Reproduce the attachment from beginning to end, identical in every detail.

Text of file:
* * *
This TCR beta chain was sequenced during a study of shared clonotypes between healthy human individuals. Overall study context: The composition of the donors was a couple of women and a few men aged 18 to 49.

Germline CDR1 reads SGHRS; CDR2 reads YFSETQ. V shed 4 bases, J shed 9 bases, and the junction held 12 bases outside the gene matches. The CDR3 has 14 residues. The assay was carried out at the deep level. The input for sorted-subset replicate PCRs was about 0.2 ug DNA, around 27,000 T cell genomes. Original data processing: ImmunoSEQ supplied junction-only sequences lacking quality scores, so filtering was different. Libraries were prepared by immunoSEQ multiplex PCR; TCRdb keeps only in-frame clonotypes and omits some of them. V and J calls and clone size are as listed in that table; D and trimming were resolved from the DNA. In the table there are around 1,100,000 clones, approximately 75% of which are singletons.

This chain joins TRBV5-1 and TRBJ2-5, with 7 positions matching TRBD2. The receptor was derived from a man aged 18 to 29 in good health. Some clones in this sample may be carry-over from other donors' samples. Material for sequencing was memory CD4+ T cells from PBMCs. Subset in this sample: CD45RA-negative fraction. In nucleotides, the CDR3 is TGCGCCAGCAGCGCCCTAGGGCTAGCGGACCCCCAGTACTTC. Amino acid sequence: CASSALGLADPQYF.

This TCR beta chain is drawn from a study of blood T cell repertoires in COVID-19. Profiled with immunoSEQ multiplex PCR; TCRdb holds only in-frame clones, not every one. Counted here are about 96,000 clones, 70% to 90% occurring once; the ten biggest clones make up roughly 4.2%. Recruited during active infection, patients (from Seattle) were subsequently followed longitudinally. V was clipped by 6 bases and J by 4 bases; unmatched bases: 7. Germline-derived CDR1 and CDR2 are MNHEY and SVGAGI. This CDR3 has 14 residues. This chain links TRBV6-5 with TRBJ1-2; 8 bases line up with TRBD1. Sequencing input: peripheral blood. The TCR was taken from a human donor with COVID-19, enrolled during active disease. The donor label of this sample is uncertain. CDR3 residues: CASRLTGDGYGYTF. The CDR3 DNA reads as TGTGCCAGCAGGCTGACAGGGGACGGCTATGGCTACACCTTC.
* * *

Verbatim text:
This TCR beta chain was sequenced during a study of shared clonotypes between healthy human individuals. Overall study context: The composition of the donors was a couple of women and a few men aged 18 to 49.

Germline CDR1 reads SGHRS; CDR2 reads YFSETQ. V shed 4 bases, J shed 9 bases, and the junction held 12 bases outside the gene matches. The CDR3 has 14 residues. The assay was carried out at the deep level. The input for sorted-subset replicate PCRs was about 0.2 ug DNA, around 27,000 T cell genomes. Original data processing: ImmunoSEQ supplied junction-only sequences lacking quality scores, so filtering was different. Libraries were prepared by immunoSEQ multiplex PCR; TCRdb keeps only in-frame clonotypes and omits some of them. V and J calls and clone size are as listed in that table; D and trimming were resolved from the DNA. In the table there are around 1,100,000 clones, approximately 75% of which are singletons.

This chain joins TRBV5-1 and TRBJ2-5, with 7 positions matching TRBD2. The receptor was derived from a man aged 18 to 29 in good health. Some clones in this sample may be carry-over from other donors' samples. Material for sequencing was memory CD4+ T cells from PBMCs. Subset in this sample: CD45RA-negative fraction. In nucleotides, the CDR3 is TGCGCCAGCAGCGCCCTAGGGCTAGCGGACCCCCAGTACTTC. Amino acid sequence: CASSALGLADPQYF.

This TCR beta chain is drawn from a study of blood T cell repertoires in COVID-19. Profiled with immunoSEQ multiplex PCR; TCRdb holds only in-frame clones, not every one. Counted here are about 96,000 clones, 70% to 90% occurring once; the ten biggest clones make up roughly 4.2%. Recruited during active infection, patients (from Seattle) were subsequently followed longitudinally. V was clipped by 6 bases and J by 4 bases; unmatched bases: 7. Germline-derived CDR1 and CDR2 are MNHEY and SVGAGI. This CDR3 has 14 residues. This chain links TRBV6-5 with TRBJ1-2; 8 bases line up with TRBD1. Sequencing input: peripheral blood. The TCR was taken from a human donor with COVID-19, enrolled during active disease. The donor label of this sample is uncertain. CDR3 residues: CASRLTGDGYGYTF. The CDR3 DNA reads as TGTGCCAGCAGGCTGACAGGGGACGGCTATGGCTACACCTTC.